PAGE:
An Interdisciplinary Study
Edited By Sunday Paul Bako and Frank Olwari
Promotion of new non-animal protein products for the consumption of women and children in sub-Saharan Africa (M. A. Belewu and T. R. Fayeye) 44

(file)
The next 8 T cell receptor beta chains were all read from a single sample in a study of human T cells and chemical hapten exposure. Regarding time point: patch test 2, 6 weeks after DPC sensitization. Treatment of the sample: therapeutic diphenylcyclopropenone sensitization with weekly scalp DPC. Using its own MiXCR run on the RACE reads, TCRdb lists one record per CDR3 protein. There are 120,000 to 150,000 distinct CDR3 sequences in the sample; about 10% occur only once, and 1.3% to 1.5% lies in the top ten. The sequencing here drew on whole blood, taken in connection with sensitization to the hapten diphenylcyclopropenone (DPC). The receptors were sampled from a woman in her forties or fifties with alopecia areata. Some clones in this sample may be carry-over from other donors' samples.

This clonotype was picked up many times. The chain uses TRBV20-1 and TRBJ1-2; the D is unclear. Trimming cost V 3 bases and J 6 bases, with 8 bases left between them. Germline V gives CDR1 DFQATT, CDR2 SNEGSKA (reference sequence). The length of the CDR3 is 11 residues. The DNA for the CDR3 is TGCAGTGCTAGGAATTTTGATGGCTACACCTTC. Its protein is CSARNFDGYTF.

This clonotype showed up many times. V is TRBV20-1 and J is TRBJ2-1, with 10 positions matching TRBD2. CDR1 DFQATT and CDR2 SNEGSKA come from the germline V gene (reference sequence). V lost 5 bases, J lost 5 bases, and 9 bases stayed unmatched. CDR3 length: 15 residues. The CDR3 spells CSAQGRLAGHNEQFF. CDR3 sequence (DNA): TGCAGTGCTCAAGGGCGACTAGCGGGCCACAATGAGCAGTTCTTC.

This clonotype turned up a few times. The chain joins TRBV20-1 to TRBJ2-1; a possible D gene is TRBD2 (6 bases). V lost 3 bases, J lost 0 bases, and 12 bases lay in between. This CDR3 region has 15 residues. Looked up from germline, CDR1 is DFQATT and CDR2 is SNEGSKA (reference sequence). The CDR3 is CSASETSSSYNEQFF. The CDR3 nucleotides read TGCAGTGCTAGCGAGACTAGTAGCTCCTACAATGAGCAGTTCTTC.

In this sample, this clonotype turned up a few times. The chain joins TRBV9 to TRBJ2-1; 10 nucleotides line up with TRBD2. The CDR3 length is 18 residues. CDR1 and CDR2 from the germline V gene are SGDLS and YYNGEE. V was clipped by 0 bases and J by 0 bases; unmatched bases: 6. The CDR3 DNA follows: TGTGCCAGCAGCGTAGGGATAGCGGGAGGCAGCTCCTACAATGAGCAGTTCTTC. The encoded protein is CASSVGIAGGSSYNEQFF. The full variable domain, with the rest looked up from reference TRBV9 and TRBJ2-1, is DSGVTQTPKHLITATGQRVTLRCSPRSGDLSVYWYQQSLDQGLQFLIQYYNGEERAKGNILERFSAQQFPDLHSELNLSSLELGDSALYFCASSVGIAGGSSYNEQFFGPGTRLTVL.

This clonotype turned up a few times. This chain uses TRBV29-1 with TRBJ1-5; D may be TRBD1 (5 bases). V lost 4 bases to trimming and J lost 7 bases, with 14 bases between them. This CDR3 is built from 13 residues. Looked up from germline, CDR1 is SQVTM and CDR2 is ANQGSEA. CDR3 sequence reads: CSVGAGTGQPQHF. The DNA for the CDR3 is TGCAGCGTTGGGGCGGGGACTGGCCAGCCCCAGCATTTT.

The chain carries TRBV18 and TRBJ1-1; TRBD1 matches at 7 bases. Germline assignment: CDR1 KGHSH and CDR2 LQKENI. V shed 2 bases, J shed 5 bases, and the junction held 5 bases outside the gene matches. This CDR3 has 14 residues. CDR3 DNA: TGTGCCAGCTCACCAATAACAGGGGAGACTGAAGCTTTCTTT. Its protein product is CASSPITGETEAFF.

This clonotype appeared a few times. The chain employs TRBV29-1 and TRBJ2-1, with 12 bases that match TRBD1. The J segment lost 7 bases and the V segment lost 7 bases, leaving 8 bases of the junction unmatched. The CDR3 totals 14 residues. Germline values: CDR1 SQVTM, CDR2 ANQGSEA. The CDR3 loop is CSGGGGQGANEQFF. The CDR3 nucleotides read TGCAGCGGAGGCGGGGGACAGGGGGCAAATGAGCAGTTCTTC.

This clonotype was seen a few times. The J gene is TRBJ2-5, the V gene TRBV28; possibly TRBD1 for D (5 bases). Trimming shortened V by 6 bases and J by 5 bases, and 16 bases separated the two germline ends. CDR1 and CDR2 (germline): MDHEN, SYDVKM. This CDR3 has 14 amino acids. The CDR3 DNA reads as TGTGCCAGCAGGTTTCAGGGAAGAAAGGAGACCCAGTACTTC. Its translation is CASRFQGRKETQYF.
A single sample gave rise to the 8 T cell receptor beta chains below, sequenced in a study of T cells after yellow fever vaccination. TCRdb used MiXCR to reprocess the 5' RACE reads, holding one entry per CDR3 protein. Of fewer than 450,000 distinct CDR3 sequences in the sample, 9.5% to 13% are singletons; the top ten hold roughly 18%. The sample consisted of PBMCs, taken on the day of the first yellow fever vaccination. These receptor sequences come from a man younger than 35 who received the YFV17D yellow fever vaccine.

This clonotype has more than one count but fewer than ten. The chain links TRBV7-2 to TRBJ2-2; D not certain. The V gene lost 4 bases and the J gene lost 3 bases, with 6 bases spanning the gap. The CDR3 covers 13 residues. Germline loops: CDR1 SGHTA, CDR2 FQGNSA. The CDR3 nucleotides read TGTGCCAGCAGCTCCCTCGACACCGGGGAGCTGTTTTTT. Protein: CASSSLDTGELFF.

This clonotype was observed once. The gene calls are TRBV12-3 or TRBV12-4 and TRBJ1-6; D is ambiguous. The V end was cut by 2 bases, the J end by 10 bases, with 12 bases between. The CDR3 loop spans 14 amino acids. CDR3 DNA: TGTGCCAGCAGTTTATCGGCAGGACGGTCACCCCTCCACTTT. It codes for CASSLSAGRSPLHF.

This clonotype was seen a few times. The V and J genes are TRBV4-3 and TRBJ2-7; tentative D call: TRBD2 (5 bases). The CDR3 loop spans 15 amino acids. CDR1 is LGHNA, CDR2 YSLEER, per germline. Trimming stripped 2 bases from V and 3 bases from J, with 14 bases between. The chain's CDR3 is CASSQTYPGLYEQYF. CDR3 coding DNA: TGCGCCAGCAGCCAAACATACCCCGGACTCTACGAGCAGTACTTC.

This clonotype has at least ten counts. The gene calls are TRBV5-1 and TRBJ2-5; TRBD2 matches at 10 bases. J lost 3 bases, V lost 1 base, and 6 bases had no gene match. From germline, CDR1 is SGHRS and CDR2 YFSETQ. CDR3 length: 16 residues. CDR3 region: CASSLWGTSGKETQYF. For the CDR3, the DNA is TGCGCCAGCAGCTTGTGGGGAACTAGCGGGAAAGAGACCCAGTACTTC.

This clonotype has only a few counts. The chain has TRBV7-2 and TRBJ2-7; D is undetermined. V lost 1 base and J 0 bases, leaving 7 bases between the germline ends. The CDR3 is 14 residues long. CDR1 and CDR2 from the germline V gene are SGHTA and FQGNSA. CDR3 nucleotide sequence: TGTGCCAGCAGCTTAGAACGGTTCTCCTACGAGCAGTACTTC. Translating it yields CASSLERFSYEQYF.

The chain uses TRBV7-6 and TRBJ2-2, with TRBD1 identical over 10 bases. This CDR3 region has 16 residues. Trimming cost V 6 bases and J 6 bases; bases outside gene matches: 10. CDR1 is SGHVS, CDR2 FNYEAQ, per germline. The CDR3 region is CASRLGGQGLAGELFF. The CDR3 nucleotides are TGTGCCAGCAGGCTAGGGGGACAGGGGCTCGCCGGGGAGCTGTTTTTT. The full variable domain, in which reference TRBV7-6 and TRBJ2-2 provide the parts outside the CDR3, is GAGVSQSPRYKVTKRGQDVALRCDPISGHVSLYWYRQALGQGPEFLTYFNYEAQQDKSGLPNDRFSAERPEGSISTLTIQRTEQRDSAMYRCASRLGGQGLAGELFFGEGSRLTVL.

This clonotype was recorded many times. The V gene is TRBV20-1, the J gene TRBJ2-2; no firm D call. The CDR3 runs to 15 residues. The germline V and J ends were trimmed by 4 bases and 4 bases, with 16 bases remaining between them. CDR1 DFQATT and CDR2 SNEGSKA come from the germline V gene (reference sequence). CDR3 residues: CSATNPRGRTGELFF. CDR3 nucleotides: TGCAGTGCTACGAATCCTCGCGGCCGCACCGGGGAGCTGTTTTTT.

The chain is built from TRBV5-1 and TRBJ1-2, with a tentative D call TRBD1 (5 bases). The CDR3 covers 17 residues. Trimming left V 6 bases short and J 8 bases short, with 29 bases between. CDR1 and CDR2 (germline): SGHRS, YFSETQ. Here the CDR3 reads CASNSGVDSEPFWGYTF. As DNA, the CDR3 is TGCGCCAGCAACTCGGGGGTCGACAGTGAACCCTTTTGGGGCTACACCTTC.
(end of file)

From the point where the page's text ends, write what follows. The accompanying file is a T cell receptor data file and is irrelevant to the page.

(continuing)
PROMOTION OF NEW NON-ANIMAL PROTEIN PRODUCTS FOR THE CONSUMPTION OF WOMEN AND CHILDREN IN SUB-SAHARAN AFRICA M. A. Belewu and T. R. Fayeye University of Ilorin, Nigeria Abstract Protein malnutrition remains the most critical form of malnutrition in sub- Saharan Africa. The output-driven intensive animal production techniques have been less successful in meeting the protein requirement when compared with other regions. There is also a more recent world-wide concern about Green House Emissions and global warming human health and environmental implications of intensive animal production. Paying attention to the nutrition of women and children through the promotion of cheaper, sustainable non-animal protein sources is essential to meet the Millennium Development Goal (MDG) 4 and the World Fit Children goal of reducing malnutrition among children under 5 years of age. Non-animal proteins such as soy milk, coconut milk, tigernut milk and their coagulation and fermented derivatives as well as the use of single cell proteins may help to ameliorate the present toll of women and children malnutrition in the subcontinent. There is, however, the need to address the safety issues, nutrient balance and consumer related concerns with the use of non-animal proteins. Introduction Protein malnutrition remains the most critical in sub-Saharan Africa where family diets are essentially calorie based. According to Potter and Hotchkiss (1995) many diseases have a nutritional component and lack of an adequate diet directly causes disease or contributes to an individual susceptibility to diseases especially among vulnerable groups (women, aged and children under 5 years). Malnutrition reduces...
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